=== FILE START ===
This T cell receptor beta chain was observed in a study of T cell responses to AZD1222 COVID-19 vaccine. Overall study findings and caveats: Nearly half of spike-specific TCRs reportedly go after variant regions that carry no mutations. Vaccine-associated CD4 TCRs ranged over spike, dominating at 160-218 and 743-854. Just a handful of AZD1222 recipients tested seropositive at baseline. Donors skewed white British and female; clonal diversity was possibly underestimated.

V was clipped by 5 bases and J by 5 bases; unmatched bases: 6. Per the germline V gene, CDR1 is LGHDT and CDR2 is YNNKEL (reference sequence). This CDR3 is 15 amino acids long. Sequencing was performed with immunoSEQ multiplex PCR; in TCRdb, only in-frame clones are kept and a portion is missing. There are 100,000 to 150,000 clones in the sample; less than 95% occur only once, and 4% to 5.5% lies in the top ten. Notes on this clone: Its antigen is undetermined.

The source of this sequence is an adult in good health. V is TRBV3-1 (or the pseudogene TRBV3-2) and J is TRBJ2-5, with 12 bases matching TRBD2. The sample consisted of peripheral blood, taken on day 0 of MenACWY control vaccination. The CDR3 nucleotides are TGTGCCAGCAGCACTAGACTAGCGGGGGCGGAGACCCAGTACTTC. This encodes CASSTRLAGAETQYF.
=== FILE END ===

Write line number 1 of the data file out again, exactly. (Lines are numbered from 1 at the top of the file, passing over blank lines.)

This T cell receptor beta chain was observed in a study of T cell responses to AZD1222 COVID-19 vaccine. Overall study findings and caveats: Nearly half of spike-specific TCRs reportedly go after variant regions that carry no mutations. Vaccine-associated CD4 TCRs ranged over spike, dominating at 160-218 and 743-854. Just a handful of AZD1222 recipients tested seropositive at baseline. Donors skewed white British and female; clonal diversity was possibly underestimated.